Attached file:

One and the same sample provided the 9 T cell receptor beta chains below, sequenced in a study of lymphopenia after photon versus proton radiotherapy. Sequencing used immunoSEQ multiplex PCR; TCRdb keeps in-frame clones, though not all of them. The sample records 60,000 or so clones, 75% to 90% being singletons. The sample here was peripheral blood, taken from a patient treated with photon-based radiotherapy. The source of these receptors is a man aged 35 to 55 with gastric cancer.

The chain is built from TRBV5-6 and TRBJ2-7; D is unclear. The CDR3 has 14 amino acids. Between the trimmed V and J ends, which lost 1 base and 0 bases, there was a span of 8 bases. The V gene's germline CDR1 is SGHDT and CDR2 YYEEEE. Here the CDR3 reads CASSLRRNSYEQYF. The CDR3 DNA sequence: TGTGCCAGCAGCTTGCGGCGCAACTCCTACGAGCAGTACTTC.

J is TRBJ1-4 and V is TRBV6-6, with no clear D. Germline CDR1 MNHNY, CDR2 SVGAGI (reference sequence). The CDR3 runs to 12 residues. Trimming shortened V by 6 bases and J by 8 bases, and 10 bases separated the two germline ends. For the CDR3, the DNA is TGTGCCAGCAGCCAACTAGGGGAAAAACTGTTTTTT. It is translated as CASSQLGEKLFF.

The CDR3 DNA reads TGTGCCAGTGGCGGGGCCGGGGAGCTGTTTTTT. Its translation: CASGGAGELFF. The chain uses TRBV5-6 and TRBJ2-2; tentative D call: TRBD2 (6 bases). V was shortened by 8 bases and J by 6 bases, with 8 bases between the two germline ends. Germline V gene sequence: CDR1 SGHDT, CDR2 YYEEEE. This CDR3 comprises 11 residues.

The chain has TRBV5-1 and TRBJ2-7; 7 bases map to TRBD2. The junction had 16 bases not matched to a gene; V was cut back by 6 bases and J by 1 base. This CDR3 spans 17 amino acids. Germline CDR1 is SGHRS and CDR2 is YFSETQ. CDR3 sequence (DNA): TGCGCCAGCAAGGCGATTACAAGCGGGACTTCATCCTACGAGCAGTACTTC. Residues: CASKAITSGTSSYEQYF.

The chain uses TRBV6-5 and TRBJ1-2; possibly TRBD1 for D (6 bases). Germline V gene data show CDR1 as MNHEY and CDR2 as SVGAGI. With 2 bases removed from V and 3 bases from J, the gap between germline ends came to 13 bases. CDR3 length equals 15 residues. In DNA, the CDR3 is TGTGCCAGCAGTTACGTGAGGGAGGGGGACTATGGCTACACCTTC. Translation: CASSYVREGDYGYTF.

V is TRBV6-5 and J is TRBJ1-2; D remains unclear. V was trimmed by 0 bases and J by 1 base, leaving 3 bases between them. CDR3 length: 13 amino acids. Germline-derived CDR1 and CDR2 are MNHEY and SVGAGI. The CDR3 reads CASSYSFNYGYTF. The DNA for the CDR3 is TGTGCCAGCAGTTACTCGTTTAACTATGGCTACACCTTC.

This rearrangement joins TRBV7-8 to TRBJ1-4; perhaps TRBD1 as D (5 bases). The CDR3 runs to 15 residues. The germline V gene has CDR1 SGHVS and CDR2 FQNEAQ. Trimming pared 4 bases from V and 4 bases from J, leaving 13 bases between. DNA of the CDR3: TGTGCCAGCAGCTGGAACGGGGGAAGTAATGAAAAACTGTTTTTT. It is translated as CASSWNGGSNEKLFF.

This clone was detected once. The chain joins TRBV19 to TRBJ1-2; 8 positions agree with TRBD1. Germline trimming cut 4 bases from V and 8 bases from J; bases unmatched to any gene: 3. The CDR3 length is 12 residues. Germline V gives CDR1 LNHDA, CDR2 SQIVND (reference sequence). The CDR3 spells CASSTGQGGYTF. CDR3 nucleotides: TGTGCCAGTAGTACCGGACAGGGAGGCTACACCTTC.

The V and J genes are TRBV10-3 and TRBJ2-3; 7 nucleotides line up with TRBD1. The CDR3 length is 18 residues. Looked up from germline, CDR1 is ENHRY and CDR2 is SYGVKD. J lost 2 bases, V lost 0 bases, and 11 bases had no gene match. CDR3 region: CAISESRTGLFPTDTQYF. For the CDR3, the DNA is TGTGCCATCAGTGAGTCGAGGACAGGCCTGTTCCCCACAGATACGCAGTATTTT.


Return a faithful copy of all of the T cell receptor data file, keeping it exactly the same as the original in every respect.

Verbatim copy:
One and the same sample provided the 9 T cell receptor beta chains below, sequenced in a study of lymphopenia after photon versus proton radiotherapy. Sequencing used immunoSEQ multiplex PCR; TCRdb keeps in-frame clones, though not all of them. The sample records 60,000 or so clones, 75% to 90% being singletons. The sample here was peripheral blood, taken from a patient treated with photon-based radiotherapy. The source of these receptors is a man aged 35 to 55 with gastric cancer.

The chain is built from TRBV5-6 and TRBJ2-7; D is unclear. The CDR3 has 14 amino acids. Between the trimmed V and J ends, which lost 1 base and 0 bases, there was a span of 8 bases. The V gene's germline CDR1 is SGHDT and CDR2 YYEEEE. Here the CDR3 reads CASSLRRNSYEQYF. The CDR3 DNA sequence: TGTGCCAGCAGCTTGCGGCGCAACTCCTACGAGCAGTACTTC.

J is TRBJ1-4 and V is TRBV6-6, with no clear D. Germline CDR1 MNHNY, CDR2 SVGAGI (reference sequence). The CDR3 runs to 12 residues. Trimming shortened V by 6 bases and J by 8 bases, and 10 bases separated the two germline ends. For the CDR3, the DNA is TGTGCCAGCAGCCAACTAGGGGAAAAACTGTTTTTT. It is translated as CASSQLGEKLFF.

The CDR3 DNA reads TGTGCCAGTGGCGGGGCCGGGGAGCTGTTTTTT. Its translation: CASGGAGELFF. The chain uses TRBV5-6 and TRBJ2-2; tentative D call: TRBD2 (6 bases). V was shortened by 8 bases and J by 6 bases, with 8 bases between the two germline ends. Germline V gene sequence: CDR1 SGHDT, CDR2 YYEEEE. This CDR3 comprises 11 residues.

The chain has TRBV5-1 and TRBJ2-7; 7 bases map to TRBD2. The junction had 16 bases not matched to a gene; V was cut back by 6 bases and J by 1 base. This CDR3 spans 17 amino acids. Germline CDR1 is SGHRS and CDR2 is YFSETQ. CDR3 sequence (DNA): TGCGCCAGCAAGGCGATTACAAGCGGGACTTCATCCTACGAGCAGTACTTC. Residues: CASKAITSGTSSYEQYF.

The chain uses TRBV6-5 and TRBJ1-2; possibly TRBD1 for D (6 bases). Germline V gene data show CDR1 as MNHEY and CDR2 as SVGAGI. With 2 bases removed from V and 3 bases from J, the gap between germline ends came to 13 bases. CDR3 length equals 15 residues. In DNA, the CDR3 is TGTGCCAGCAGTTACGTGAGGGAGGGGGACTATGGCTACACCTTC. Translation: CASSYVREGDYGYTF.

V is TRBV6-5 and J is TRBJ1-2; D remains unclear. V was trimmed by 0 bases and J by 1 base, leaving 3 bases between them. CDR3 length: 13 amino acids. Germline-derived CDR1 and CDR2 are MNHEY and SVGAGI. The CDR3 reads CASSYSFNYGYTF. The DNA for the CDR3 is TGTGCCAGCAGTTACTCGTTTAACTATGGCTACACCTTC.

This rearrangement joins TRBV7-8 to TRBJ1-4; perhaps TRBD1 as D (5 bases). The CDR3 runs to 15 residues. The germline V gene has CDR1 SGHVS and CDR2 FQNEAQ. Trimming pared 4 bases from V and 4 bases from J, leaving 13 bases between. DNA of the CDR3: TGTGCCAGCAGCTGGAACGGGGGAAGTAATGAAAAACTGTTTTTT. It is translated as CASSWNGGSNEKLFF.

This clone was detected once. The chain joins TRBV19 to TRBJ1-2; 8 positions agree with TRBD1. Germline trimming cut 4 bases from V and 8 bases from J; bases unmatched to any gene: 3. The CDR3 length is 12 residues. Germline V gives CDR1 LNHDA, CDR2 SQIVND (reference sequence). The CDR3 spells CASSTGQGGYTF. CDR3 nucleotides: TGTGCCAGTAGTACCGGACAGGGAGGCTACACCTTC.

The V and J genes are TRBV10-3 and TRBJ2-3; 7 nucleotides line up with TRBD1. The CDR3 length is 18 residues. Looked up from germline, CDR1 is ENHRY and CDR2 is SYGVKD. J lost 2 bases, V lost 0 bases, and 11 bases had no gene match. CDR3 region: CAISESRTGLFPTDTQYF. For the CDR3, the DNA is TGTGCCATCAGTGAGTCGAGGACAGGCCTGTTCCCCACAGATACGCAGTATTTT.